The three plays, originally produced in April 2006 to commemorate what would have been Beckett’s 100th birthday, were part of the inaugural series for the New College Theatre. Robert Scanlan, a professor of theater who knew Beckett personally, directed the plays, and Martin Pearlman, founder and conductor of the Boston Baroque, composed the music.
All of Beckett’s plays—including the three on stage last night, “Words and Music,” “Cascando,” and “...but the clouds...”—are “one person, one consciousness,” Scanlan said in his opening remarks.
The first play, “Words and Music,” displayed the frustrations of the creative process: a writer, Joe, and Bob, a character personified by the musical trio, worked with and against each other to create art.
The duo first tried to capture love through words, but Joe’s attempts quickly descended into clichés.
Then, Joe and Bob tried to capture age, but they failed there too.
Finally, they tried to capture “the face”—a vision of a lost love. While they were able to achieve some meaning, this soon came to an abrupt end when the elderly man who’d been leading their creative endeavor simply stood up and walked away.
The second play, “Cascando,” continued this theme, with a writer desperate to finish the ultimate story before going to sleep.
But his desperation to finish the story, about a man named Woburn, only drove him deeper into madness.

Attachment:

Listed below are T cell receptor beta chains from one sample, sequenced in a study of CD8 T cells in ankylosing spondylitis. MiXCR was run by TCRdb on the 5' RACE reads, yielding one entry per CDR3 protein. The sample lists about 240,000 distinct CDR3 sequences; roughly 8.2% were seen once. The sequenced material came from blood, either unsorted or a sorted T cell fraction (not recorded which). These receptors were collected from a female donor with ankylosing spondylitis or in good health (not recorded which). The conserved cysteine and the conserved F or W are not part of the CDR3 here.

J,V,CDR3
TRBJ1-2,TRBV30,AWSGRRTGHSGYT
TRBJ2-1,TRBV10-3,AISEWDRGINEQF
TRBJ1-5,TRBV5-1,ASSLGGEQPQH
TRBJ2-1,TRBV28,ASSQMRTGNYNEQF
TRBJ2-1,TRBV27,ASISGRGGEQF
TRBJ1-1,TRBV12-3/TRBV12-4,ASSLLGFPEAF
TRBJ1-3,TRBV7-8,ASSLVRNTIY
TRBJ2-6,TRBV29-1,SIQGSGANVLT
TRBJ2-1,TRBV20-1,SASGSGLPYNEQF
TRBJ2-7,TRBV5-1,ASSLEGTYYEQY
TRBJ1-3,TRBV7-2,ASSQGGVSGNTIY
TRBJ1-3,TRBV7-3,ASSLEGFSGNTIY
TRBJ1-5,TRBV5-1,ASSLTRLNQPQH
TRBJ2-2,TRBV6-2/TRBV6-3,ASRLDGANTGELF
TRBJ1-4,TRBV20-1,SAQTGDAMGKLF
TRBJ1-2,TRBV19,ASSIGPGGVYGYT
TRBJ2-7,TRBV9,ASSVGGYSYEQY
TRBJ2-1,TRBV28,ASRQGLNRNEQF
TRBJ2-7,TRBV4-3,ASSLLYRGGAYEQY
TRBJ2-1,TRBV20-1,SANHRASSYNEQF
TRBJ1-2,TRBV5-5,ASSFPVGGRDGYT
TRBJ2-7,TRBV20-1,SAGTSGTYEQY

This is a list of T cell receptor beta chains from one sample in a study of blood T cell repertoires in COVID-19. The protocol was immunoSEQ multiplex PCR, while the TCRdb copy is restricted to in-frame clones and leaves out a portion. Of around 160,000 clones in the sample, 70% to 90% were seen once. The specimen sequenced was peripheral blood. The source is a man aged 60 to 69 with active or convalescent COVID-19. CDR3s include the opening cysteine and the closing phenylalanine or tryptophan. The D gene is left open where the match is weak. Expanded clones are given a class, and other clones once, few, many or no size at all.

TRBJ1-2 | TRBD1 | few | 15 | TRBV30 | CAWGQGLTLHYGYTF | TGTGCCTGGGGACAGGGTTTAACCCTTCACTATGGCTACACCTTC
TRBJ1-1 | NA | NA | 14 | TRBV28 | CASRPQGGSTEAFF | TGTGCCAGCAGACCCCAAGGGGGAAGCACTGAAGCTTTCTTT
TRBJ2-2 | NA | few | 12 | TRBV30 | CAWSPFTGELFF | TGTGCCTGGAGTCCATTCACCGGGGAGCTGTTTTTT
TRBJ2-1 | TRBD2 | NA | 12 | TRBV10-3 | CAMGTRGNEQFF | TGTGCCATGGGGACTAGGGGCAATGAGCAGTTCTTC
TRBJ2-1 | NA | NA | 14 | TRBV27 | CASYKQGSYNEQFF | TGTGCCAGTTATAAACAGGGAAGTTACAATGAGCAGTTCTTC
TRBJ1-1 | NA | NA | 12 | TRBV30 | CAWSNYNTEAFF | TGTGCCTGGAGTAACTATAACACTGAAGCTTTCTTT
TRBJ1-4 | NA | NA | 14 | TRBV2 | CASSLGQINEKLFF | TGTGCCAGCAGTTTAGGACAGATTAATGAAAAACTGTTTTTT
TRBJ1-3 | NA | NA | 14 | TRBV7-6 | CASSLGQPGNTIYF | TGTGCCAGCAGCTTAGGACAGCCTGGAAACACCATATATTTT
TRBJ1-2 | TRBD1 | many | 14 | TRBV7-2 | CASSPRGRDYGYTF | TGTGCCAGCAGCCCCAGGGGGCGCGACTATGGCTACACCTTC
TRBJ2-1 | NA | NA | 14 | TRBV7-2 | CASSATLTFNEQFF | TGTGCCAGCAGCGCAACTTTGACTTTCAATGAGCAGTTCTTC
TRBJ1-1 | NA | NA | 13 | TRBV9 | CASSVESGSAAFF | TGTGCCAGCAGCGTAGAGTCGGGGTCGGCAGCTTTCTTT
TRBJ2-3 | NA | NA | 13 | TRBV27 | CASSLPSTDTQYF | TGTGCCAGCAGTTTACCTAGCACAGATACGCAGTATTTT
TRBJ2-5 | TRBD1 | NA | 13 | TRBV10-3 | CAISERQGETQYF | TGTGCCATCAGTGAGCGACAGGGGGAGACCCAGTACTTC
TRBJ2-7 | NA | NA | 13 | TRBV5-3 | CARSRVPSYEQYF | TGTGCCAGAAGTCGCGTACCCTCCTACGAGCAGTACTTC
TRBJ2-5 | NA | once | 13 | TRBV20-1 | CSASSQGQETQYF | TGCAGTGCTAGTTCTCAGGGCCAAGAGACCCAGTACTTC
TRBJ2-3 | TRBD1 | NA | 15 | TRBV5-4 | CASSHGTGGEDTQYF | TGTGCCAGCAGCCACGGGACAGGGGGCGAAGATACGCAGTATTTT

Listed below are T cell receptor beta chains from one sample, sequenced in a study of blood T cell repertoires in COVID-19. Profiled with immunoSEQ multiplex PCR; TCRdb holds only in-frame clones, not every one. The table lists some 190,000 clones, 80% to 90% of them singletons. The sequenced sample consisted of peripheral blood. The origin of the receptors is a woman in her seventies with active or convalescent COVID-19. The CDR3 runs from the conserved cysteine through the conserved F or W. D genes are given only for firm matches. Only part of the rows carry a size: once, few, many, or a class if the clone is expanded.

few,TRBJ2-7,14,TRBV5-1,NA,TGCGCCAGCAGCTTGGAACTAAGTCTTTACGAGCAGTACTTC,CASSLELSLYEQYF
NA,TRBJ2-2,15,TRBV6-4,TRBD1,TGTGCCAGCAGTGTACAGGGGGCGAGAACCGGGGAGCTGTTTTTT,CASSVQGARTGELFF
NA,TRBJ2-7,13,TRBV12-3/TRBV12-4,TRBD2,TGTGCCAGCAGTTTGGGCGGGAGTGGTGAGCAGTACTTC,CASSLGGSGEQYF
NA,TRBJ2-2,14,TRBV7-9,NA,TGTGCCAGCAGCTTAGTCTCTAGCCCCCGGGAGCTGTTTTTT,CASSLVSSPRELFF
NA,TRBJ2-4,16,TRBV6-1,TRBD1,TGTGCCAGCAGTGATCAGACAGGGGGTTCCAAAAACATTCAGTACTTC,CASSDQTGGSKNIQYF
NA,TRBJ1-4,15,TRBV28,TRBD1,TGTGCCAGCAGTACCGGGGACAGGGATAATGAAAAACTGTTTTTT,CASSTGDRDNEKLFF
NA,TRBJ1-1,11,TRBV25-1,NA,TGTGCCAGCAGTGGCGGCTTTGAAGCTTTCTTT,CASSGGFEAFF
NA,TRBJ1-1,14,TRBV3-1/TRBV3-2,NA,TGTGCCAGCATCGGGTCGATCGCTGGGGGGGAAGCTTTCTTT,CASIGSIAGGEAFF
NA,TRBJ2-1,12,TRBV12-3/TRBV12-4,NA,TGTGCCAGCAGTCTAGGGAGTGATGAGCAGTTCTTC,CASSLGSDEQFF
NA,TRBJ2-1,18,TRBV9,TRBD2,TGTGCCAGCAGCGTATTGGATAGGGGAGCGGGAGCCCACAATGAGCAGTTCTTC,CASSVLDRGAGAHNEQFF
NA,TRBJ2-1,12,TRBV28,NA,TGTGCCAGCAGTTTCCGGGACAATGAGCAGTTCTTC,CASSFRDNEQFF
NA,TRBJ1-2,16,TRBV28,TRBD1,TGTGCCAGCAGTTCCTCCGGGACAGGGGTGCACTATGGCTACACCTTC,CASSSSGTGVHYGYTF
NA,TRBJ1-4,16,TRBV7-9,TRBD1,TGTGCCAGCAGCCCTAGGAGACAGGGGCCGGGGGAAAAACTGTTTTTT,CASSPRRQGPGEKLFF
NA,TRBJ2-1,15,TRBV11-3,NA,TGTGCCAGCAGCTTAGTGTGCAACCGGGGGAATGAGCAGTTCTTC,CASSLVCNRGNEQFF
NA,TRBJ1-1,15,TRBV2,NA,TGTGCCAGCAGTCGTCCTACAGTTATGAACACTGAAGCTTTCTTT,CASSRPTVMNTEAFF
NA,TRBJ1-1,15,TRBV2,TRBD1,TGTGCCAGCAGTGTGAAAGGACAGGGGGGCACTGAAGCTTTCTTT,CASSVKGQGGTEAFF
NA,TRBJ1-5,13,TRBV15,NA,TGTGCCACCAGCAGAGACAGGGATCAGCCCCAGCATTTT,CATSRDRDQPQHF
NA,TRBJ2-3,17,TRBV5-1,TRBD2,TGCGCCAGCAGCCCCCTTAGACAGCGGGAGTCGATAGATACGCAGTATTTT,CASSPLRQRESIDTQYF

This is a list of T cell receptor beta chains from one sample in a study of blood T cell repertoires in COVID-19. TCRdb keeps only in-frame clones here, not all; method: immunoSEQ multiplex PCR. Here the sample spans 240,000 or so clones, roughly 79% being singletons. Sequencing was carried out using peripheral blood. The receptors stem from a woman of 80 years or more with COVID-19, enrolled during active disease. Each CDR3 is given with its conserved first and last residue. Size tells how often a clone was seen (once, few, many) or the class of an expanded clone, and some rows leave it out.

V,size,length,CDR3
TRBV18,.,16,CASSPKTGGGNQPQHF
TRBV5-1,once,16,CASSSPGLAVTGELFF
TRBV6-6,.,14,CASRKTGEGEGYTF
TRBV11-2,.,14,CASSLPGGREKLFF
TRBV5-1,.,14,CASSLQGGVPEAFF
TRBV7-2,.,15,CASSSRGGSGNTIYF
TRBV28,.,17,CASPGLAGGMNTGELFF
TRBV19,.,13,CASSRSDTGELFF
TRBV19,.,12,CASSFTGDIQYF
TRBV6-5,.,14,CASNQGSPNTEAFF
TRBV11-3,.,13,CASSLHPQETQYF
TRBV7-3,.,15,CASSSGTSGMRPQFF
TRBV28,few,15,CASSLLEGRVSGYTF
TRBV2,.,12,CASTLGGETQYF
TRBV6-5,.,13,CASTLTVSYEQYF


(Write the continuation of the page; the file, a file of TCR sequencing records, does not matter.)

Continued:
In the meantime, another character, known as “The Opener,” sat on a chair at center-stage, as if on a throne.
When he’d open one box, the light would shine on the writer, who would come to life. But when The Opener closed the box, the writer would freeze, and his side of the stage would darken. Then, when The Opener opened the box on the other side, the musical trio would start playing.
The Opener himself showed signs of being a misunderstood artist: “They say, he opens nothing, he has nothing to open, it’s in his head.”
The third play, “...but the clouds...,” was recorded by a video camera, and the recording was displayed on a large projection screen. A character spoke hauntingly about his lost beloved: “When I thought of her, it was always night.”
On the screen, black-and-white images of the lost beloved and a figure walking in various long costumes were displayed.
After the show, audience members praised the performance.
“The acting, the directing, and the music created this wonderful ensemble effect,” said Daniel Aaron, an emeritus professor of English.
Jim Senti, a first-year student in the theater graduate program at the American Repertory Theatre, said that he had performed these three plays at Butler University in Indianapolis.
“It was very interesting to see it in a different way. It’s always interesting to see them perform it on stage, considering they were created for radio and television,” he said.
The first two plays, which were intended to be performed on radio, were recorded on audio last night, while the third play, intended for television, was videotaped. The recordings are going into Harvard’s archives.
Scanlan said in an interview that he hoped to bring the show to New York, Paris, Rome, and Dublin.
He said that performing Beckett as part of the New College Theatre’s inaugural series represents an auspicious beginning.
“I personally think it sacralizes the place to perform Beckett here,” he said. “I just think doing Beckett early in the life of a theater is bound to bring it good luck.”